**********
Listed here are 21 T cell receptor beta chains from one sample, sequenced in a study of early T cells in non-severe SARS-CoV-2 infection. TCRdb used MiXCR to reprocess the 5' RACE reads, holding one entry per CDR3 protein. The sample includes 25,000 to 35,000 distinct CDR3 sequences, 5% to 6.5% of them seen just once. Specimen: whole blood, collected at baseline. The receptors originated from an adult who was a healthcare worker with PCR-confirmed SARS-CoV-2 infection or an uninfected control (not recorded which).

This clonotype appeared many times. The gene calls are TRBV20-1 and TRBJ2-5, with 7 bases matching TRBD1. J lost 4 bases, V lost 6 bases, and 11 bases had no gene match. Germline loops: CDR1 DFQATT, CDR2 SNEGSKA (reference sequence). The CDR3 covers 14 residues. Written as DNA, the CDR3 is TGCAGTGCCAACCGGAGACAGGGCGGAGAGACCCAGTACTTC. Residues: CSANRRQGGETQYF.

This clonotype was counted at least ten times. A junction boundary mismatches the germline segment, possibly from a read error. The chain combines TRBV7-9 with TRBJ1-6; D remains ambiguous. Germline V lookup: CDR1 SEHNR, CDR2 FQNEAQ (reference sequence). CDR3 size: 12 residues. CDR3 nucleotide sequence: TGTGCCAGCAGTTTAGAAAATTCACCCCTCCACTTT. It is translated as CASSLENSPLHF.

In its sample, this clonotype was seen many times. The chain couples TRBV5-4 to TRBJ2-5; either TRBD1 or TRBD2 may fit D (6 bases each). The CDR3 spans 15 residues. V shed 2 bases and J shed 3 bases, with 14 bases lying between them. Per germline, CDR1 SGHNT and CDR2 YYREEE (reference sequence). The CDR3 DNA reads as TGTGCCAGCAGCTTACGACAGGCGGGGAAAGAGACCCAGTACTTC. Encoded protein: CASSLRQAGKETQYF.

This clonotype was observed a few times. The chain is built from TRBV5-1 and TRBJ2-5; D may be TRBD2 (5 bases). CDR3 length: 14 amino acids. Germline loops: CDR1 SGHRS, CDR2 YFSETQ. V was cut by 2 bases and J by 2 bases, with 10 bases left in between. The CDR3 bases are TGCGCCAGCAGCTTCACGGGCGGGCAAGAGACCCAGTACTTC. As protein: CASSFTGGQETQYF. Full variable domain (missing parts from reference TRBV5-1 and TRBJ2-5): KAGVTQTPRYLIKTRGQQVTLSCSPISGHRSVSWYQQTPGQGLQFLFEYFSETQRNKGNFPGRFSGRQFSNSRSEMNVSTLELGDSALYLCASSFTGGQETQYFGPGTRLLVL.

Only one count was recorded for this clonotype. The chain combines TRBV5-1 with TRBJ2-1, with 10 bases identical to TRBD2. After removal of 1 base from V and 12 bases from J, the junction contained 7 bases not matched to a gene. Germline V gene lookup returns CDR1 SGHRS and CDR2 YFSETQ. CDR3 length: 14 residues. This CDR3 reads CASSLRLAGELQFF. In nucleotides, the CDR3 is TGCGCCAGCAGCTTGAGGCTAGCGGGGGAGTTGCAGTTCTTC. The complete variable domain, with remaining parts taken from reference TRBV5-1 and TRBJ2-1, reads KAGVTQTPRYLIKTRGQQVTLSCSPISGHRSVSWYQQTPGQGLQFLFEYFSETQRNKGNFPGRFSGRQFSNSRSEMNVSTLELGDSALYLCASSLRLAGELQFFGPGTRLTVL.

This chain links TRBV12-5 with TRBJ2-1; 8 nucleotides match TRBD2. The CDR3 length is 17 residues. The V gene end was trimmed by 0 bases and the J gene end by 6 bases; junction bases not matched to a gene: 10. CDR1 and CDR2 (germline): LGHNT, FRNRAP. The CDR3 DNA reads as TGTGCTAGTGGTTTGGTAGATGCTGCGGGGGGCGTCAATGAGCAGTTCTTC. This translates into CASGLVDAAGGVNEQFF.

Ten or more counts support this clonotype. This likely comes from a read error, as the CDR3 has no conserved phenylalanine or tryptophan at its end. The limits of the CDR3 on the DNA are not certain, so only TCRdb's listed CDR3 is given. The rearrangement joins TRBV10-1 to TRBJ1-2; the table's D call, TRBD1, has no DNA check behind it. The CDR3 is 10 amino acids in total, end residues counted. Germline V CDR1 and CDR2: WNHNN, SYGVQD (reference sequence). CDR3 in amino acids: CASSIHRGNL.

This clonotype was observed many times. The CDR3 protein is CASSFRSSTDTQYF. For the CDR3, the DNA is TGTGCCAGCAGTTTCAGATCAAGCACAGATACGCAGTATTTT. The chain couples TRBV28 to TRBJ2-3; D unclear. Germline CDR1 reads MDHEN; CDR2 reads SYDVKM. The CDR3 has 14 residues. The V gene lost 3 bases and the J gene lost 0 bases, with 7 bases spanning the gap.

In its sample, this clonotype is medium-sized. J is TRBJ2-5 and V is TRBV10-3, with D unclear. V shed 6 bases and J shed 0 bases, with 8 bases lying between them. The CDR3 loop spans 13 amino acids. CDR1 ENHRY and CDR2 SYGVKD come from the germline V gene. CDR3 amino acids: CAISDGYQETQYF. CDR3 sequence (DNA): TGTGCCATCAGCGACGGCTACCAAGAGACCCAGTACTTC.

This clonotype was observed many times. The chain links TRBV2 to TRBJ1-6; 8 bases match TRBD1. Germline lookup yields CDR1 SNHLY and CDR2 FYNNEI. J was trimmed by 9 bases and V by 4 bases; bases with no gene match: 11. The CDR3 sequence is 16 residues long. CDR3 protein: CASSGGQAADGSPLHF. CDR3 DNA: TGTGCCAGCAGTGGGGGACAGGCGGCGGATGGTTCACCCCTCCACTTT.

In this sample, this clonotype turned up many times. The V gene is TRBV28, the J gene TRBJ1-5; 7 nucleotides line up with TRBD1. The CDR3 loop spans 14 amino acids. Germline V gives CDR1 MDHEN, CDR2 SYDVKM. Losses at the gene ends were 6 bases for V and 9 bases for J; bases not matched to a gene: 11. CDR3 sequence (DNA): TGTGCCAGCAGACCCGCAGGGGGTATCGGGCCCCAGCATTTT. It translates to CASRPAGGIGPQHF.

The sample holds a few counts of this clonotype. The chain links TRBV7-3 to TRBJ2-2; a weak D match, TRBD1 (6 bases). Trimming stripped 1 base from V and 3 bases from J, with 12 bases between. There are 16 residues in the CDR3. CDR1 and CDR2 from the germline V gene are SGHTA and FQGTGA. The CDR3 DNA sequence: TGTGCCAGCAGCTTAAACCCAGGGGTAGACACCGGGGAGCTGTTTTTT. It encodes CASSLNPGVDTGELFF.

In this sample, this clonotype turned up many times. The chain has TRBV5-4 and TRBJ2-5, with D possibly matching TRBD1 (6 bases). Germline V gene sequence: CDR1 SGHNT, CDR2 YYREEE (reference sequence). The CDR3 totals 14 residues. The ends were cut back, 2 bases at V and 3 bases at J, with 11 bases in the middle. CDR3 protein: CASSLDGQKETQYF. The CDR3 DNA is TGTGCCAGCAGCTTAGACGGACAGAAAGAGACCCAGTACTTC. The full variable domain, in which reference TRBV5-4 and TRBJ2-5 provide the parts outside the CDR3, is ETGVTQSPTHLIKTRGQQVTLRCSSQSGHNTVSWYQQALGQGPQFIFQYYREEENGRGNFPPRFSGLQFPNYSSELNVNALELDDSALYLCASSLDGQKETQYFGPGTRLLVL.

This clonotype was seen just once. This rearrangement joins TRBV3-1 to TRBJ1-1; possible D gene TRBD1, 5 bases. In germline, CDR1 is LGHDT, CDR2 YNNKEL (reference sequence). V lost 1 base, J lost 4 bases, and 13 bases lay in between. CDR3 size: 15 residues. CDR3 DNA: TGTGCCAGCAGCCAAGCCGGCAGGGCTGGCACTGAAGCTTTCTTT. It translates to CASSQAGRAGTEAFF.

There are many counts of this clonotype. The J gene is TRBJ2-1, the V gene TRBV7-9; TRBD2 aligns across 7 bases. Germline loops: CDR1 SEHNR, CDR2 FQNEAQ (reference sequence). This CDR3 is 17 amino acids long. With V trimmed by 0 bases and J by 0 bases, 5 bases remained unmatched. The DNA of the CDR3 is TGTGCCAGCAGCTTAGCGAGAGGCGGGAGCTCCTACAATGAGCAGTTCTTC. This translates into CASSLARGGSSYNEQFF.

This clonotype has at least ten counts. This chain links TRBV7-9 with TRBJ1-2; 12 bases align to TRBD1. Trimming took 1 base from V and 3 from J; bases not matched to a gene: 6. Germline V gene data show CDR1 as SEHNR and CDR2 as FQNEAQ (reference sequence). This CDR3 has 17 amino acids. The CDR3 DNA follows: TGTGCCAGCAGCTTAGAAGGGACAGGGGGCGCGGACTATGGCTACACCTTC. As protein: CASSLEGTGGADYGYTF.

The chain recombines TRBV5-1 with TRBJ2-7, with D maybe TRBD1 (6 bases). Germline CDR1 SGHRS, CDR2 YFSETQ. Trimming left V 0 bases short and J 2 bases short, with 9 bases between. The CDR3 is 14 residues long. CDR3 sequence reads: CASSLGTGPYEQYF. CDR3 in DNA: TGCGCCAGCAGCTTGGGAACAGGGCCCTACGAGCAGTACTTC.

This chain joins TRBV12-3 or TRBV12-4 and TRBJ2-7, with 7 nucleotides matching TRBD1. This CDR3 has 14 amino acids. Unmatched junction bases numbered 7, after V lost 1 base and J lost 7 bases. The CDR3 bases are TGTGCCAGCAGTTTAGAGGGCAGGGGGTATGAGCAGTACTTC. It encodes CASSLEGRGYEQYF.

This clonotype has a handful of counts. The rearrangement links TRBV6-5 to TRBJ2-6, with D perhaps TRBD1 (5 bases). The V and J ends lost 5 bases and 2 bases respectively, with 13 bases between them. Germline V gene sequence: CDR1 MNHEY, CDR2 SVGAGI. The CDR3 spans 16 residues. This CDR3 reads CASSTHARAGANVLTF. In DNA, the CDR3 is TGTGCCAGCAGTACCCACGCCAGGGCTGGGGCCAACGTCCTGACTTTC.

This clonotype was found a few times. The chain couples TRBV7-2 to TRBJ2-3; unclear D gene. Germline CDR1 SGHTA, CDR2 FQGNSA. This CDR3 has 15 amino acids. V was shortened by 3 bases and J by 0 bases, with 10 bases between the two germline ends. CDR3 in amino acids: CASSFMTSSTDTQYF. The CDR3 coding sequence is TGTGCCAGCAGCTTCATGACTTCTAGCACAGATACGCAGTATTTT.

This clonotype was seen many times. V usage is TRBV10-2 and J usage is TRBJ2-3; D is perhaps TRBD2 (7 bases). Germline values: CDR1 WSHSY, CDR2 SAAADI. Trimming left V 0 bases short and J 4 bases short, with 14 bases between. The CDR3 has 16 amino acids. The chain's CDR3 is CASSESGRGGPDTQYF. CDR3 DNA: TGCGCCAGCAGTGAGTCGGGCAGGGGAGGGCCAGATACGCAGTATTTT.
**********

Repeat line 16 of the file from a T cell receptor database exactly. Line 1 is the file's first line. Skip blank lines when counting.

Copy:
There are many counts of this clonotype. The J gene is TRBJ2-1, the V gene TRBV7-9; TRBD2 aligns across 7 bases. Germline loops: CDR1 SEHNR, CDR2 FQNEAQ (reference sequence). This CDR3 is 17 amino acids long. With V trimmed by 0 bases and J by 0 bases, 5 bases remained unmatched. The DNA of the CDR3 is TGTGCCAGCAGCTTAGCGAGAGGCGGGAGCTCCTACAATGAGCAGTTCTTC. This translates into CASSLARGGSSYNEQFF.